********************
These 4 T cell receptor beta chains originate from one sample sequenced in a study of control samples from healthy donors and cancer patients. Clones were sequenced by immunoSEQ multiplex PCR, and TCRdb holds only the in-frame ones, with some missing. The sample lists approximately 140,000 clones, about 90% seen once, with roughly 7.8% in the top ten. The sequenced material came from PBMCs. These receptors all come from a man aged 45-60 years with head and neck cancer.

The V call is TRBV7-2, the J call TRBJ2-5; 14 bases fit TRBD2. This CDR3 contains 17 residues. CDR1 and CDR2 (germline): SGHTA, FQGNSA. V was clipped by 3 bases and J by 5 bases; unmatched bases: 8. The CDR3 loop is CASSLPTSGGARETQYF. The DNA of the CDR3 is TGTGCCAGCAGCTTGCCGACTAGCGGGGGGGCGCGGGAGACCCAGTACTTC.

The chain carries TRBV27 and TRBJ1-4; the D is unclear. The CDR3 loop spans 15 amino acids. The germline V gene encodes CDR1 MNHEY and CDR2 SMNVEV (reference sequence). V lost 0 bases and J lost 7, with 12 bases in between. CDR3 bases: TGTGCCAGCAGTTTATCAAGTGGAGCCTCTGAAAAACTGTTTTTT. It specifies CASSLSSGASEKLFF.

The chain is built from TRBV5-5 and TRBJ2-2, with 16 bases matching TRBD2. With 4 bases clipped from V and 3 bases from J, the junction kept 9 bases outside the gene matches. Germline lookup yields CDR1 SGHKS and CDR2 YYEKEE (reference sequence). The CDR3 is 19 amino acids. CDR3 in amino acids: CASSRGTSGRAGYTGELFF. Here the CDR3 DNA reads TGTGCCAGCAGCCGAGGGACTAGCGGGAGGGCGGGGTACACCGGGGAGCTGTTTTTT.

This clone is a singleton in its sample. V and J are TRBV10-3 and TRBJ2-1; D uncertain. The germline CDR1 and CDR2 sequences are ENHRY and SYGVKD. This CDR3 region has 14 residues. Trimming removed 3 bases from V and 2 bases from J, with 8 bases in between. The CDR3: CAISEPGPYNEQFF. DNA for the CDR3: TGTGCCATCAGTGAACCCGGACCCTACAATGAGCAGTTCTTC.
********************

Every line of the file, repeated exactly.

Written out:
These 4 T cell receptor beta chains originate from one sample sequenced in a study of control samples from healthy donors and cancer patients. Clones were sequenced by immunoSEQ multiplex PCR, and TCRdb holds only the in-frame ones, with some missing. The sample lists approximately 140,000 clones, about 90% seen once, with roughly 7.8% in the top ten. The sequenced material came from PBMCs. These receptors all come from a man aged 45-60 years with head and neck cancer.

The V call is TRBV7-2, the J call TRBJ2-5; 14 bases fit TRBD2. This CDR3 contains 17 residues. CDR1 and CDR2 (germline): SGHTA, FQGNSA. V was clipped by 3 bases and J by 5 bases; unmatched bases: 8. The CDR3 loop is CASSLPTSGGARETQYF. The DNA of the CDR3 is TGTGCCAGCAGCTTGCCGACTAGCGGGGGGGCGCGGGAGACCCAGTACTTC.

The chain carries TRBV27 and TRBJ1-4; the D is unclear. The CDR3 loop spans 15 amino acids. The germline V gene encodes CDR1 MNHEY and CDR2 SMNVEV (reference sequence). V lost 0 bases and J lost 7, with 12 bases in between. CDR3 bases: TGTGCCAGCAGTTTATCAAGTGGAGCCTCTGAAAAACTGTTTTTT. It specifies CASSLSSGASEKLFF.

The chain is built from TRBV5-5 and TRBJ2-2, with 16 bases matching TRBD2. With 4 bases clipped from V and 3 bases from J, the junction kept 9 bases outside the gene matches. Germline lookup yields CDR1 SGHKS and CDR2 YYEKEE (reference sequence). The CDR3 is 19 amino acids. CDR3 in amino acids: CASSRGTSGRAGYTGELFF. Here the CDR3 DNA reads TGTGCCAGCAGCCGAGGGACTAGCGGGAGGGCGGGGTACACCGGGGAGCTGTTTTTT.

This clone is a singleton in its sample. V and J are TRBV10-3 and TRBJ2-1; D uncertain. The germline CDR1 and CDR2 sequences are ENHRY and SYGVKD. This CDR3 region has 14 residues. Trimming removed 3 bases from V and 2 bases from J, with 8 bases in between. The CDR3: CAISEPGPYNEQFF. DNA for the CDR3: TGTGCCATCAGTGAACCCGGACCCTACAATGAGCAGTTCTTC.